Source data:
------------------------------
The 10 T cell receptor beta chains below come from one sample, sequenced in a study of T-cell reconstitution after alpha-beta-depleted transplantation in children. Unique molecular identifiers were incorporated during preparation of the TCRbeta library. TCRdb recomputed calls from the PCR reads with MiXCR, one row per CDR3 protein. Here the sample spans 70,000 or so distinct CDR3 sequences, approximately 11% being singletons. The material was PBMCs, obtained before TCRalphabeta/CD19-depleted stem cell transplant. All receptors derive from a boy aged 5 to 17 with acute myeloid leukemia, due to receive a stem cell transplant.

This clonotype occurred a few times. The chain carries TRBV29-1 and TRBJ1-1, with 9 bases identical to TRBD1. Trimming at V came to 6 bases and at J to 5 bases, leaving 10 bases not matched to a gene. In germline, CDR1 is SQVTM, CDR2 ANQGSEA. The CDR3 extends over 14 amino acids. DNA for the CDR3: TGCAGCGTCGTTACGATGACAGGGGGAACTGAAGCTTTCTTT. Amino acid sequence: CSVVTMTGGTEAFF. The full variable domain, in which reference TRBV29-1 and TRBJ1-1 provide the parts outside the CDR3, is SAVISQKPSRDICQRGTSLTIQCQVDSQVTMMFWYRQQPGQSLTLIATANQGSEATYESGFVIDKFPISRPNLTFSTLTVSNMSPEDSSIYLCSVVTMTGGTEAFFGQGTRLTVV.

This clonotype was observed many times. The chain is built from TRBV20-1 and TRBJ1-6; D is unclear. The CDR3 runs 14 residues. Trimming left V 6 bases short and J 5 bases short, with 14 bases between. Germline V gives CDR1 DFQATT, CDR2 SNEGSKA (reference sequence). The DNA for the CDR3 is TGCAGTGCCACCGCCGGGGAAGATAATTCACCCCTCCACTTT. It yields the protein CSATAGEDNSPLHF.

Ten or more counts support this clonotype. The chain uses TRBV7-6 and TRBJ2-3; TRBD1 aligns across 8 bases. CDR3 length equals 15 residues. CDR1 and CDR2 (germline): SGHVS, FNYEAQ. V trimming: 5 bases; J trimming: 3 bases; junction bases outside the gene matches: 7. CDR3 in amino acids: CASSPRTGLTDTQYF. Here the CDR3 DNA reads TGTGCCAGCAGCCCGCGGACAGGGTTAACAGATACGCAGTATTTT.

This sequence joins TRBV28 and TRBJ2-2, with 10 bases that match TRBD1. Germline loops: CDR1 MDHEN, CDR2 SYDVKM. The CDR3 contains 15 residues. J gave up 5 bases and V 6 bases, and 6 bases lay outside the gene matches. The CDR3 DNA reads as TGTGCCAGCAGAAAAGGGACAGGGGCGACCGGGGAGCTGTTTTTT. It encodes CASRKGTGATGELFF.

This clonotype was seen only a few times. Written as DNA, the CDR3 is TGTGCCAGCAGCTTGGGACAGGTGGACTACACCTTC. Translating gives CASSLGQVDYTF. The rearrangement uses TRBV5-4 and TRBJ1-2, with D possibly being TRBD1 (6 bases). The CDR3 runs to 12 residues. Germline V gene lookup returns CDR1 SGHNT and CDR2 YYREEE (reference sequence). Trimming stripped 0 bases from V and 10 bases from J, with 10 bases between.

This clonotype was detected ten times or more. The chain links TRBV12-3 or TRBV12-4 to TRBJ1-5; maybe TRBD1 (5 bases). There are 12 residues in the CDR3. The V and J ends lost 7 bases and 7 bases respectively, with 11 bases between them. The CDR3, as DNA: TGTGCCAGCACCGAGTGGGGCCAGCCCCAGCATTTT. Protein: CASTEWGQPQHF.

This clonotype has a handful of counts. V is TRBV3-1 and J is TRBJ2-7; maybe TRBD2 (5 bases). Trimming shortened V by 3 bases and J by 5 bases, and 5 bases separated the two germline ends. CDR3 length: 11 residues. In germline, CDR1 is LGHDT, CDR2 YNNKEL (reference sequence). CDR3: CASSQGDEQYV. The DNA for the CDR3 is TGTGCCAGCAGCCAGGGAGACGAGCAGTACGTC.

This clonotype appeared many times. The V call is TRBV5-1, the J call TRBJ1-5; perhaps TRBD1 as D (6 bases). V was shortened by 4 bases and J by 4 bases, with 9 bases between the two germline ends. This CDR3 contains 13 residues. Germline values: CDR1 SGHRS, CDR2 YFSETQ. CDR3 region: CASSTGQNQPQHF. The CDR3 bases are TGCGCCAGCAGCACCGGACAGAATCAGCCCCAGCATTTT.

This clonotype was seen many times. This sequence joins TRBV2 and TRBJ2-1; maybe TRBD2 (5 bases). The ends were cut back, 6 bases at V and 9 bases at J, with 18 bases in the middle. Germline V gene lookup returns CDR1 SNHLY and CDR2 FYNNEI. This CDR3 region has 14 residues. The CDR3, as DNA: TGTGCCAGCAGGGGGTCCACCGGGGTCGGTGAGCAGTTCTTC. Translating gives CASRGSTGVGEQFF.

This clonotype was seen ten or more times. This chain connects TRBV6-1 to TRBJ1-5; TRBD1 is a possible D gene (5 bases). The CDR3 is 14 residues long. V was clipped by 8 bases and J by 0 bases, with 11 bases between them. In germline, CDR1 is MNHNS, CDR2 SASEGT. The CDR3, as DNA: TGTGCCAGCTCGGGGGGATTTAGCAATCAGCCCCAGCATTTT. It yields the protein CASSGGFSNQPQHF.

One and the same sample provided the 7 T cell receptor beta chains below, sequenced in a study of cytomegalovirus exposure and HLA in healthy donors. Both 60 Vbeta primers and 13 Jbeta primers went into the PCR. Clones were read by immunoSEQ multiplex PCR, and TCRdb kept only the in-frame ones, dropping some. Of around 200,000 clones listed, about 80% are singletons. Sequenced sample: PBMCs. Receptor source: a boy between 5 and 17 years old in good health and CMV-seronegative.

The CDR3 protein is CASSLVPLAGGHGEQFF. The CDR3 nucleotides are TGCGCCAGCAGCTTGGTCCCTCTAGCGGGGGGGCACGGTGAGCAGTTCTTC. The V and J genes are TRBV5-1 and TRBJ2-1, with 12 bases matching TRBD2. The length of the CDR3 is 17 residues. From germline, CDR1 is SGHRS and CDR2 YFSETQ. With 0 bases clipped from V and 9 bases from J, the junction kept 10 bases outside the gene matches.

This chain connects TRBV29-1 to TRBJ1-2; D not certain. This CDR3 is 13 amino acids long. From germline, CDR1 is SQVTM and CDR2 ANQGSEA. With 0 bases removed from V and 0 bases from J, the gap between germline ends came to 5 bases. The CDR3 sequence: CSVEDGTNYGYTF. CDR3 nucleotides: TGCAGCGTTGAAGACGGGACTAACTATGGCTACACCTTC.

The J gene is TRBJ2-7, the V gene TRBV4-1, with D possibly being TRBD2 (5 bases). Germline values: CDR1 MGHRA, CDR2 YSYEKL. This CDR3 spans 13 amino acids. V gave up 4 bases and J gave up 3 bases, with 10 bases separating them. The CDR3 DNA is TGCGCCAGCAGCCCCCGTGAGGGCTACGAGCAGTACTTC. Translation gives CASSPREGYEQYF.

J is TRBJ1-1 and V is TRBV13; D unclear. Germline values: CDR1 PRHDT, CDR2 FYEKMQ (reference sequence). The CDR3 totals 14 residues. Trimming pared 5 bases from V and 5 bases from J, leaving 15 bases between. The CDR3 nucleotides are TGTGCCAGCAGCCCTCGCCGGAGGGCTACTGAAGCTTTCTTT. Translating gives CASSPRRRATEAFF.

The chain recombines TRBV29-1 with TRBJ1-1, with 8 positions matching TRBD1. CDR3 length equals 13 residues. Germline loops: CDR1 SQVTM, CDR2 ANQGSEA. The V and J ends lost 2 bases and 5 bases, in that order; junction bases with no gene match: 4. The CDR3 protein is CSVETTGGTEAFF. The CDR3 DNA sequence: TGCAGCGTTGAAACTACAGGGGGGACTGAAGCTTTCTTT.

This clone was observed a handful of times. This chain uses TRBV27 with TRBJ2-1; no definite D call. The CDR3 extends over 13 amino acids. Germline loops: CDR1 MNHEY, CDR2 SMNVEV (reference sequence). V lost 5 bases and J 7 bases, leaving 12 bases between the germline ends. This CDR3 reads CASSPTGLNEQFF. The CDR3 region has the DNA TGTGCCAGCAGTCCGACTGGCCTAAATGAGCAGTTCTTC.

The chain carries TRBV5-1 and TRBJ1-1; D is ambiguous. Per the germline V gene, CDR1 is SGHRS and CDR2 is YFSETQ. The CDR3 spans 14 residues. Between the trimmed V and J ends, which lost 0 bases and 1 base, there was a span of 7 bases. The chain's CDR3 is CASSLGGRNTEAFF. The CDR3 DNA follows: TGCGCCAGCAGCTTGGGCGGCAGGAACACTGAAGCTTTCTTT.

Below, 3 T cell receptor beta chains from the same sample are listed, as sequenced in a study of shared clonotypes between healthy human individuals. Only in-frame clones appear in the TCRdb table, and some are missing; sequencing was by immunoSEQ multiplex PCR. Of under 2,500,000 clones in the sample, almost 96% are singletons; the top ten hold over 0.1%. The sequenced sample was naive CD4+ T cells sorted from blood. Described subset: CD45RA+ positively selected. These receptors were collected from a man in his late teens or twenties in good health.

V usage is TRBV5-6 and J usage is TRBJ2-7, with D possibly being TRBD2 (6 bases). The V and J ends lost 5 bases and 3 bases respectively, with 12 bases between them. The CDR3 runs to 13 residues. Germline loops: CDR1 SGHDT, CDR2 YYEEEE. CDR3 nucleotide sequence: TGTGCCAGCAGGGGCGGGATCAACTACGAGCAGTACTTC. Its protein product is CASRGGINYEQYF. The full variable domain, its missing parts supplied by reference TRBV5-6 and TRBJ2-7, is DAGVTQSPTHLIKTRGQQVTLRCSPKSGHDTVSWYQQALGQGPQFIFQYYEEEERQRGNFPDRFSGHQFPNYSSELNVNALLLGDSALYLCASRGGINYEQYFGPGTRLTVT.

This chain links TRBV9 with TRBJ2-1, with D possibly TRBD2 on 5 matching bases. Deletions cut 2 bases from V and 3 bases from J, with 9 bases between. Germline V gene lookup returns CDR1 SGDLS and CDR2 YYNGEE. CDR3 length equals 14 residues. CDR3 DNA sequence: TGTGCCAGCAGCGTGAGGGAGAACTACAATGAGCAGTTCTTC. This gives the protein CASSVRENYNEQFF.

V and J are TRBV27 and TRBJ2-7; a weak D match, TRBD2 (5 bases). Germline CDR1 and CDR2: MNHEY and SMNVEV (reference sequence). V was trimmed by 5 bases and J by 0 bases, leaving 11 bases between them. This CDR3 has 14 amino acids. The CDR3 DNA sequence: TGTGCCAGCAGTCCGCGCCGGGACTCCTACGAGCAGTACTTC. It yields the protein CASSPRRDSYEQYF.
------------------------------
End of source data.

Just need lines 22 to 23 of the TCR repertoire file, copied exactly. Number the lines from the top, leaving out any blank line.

This chain links TRBV9 with TRBJ2-1, with D possibly TRBD2 on 5 matching bases. Deletions cut 2 bases from V and 3 bases from J, with 9 bases between. Germline V gene lookup returns CDR1 SGDLS and CDR2 YYNGEE. CDR3 length equals 14 residues. CDR3 DNA sequence: TGTGCCAGCAGCGTGAGGGAGAACTACAATGAGCAGTTCTTC. This gives the protein CASSVRENYNEQFF.

V and J are TRBV27 and TRBJ2-7; a weak D match, TRBD2 (5 bases). Germline CDR1 and CDR2: MNHEY and SMNVEV (reference sequence). V was trimmed by 5 bases and J by 0 bases, leaving 11 bases between them. This CDR3 has 14 amino acids. The CDR3 DNA sequence: TGTGCCAGCAGTCCGCGCCGGGACTCCTACGAGCAGTACTTC. It yields the protein CASSPRRDSYEQYF.